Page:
Why Africa's wars confound the US

After a period of democratic progress, flareups across Africa point in part to legacy of cold war.

It was like trying to put out a brush fire with a garden hose.

Richard Holbrooke, the US ambassador to the United Nations, was in Congo, hoping to mend a peace accord between seven countries that apparently didn't want to stop fighting. Then he went to the Horn of Africa, where Ethiopia and Eritrea were preparing for a renewed war of attrition along their 620-mile border.

Meanwhile, in Sierra Leone, a rebel army stepped up fighting against UN peacekeepers, and one of the world's most notorious warlords, Foday Sankoh, escaped his international captors.

"When this trip was planned," Mr. Holbrooke told reporters in Asmara, Eritrea, "[the war in Congo] was the most urgent crisis in Africa. But by the time we got here it had managed to drop to being third on the crisis list."

The waging of war on the African continent is nothing new - it has ebbed and flowed with the decades. By the end of the 20th century, Africa had more major armed conflicts - 11 - than any other continent.

But today's fighting is especially troubling, analysts say, because it comes in the wake of democratic progress, because it flies in the face of the international community, and because it is visible to the world, with the continent getting more press attention now than it has in years.

"I'm not saying Africa was a bed of roses," says Peter Takirambudde, a Ugandan who heads Human Rights Watch's Africa division in New York. "But you were starting to see some determination by the leaders to stay on a democratic course."

Two patterns of violence

Today, however, that course appears to have sidetracked into armed conflict, with violence fitting two distinct patterns.

First, African countries are beginning to fight across international borders, as is the case in Congo and Ethiopia-Eritrea. In many cases, this stems from a collapse of the cold-war security balance that was maintained by the US and the Soviet Union. Simply put, today's African leaders perceive that they have the ability to take matters into their own hands.

"It's Africa unchained," explains William Reno, a professor at Northwestern University in Evanston, Ill., who just returned from Congo and Uganda.

Some countries, and their leaders, are becoming more internally stable and developing lasting institutions - a positive trend, but it leaves nations increasingly free to project military power against their neighbors.

Some experts even worry that interstate wars could lead to the disaster scenario of an Africa-wide war, much like Europe has had.

The second pattern, experts say, is the continued implosion of weak states, such as Sierra Leone. Lacking strong infrastructure and regional powers to keep the peace, these countries are becoming the personal fiefdoms of those who are in power. So-called revolutions have little ideology beyond attainment of power and wealth. Mr. Reno calls it "hyper-privatization."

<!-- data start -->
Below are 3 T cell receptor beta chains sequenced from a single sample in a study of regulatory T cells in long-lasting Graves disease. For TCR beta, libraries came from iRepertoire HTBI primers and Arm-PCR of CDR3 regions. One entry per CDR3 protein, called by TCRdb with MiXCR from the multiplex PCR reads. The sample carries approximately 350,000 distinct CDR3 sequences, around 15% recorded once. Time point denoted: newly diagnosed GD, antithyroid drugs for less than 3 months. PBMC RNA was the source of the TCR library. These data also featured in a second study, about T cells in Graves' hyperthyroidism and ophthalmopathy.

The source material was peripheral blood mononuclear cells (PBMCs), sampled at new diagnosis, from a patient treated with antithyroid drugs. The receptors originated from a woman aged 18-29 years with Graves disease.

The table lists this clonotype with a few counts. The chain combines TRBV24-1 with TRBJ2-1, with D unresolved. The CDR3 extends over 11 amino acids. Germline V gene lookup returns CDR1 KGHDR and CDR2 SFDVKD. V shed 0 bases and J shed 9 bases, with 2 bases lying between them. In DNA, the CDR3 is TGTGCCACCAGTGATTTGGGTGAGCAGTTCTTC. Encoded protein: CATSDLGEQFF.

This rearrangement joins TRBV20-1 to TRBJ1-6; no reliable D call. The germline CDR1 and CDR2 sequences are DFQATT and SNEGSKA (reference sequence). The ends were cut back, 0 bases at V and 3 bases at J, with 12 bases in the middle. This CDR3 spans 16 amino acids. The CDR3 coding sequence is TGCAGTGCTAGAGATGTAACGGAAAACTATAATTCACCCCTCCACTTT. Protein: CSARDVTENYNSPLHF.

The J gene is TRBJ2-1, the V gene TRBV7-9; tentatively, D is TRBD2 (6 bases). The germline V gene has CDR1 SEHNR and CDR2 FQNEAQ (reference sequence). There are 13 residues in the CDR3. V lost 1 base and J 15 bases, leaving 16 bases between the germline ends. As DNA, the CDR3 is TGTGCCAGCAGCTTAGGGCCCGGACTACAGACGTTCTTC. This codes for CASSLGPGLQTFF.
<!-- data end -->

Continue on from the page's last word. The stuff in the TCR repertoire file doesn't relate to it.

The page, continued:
"People ask why we mine diamonds," Mr. Sankoh, the leader of the Revolutionary United Front [RUF] in Sierra Leone, recently said. "Why didn't they ask [others] that when they were in power? We believe in wealth, arms, and power in people's hands."

The danger of this scenario is that the chaos could spread, as rogue leaders try to destabilize their neighbors. If a populous country like Nigeria were to fall, years of progress could be washed away.

Also, as is the case with Sierra Leone, the implosion of national institutions can lead to complicated rivalries and countless factions. That makes peace agreements and reconciliation more difficult.

The cause of the crises in Africa dates back to European colonialism.

"The colonial experience fostered weak states and artificial boundaries in which countries were forced to compete for scarce resources," says Peter Lewis, an American University professor specializing in Africa.

Colonialism eventually gave out to cold-war domination, when the Soviets and the US played African groups against one another and armed them with weapons that are still used today.

"Then they quit and walked away," Mr. Lewis says, "and left behind smoldering and intractable conflicts. They created a security vacuum."

Today, blame is spread between the international powers, who are accused of not doing enough to help, and African leaders, who often have not acted in the best interests of their people, critics say.

Economics are also at the root of Africa's woes, says Walter Kansteiner, a former National Security Council adviser on Africa. "It's a combination of a failed policy of the government owning everything and horrific corruption."

And if economics are a cause, weapons are the means. According to the US Bureau of Intelligence and Research, countries are increasingly looking to Africa to unload cold-war stocks of inexpensive weapons like AK-47s. In some instances, such as in Ethiopia, countries are buying fighter aircraft or attack helicopters when their own people are near starvation.

Influx of arms

America's government and defense industry are also partially to blame in the arms game, according to the New York-based World Policy Institute.

"The US has helped build the arsenals of eight of the nine governments directly involved in the war that has ravaged [Congo] since [President Laurent] Kabila's coup," says a World Policy Institute report.

Mr. Takirambudde of Human Rights Watch says steps by both African leaders and Western powers are essential for progress, however long it may take.

"It's a two-way street," he says. "The international community has been unwilling to assert itself. And the African leaders have made mistakes for which history will judge then very harshly."

(c) Copyright 2000. The Christian Science Publishing Society

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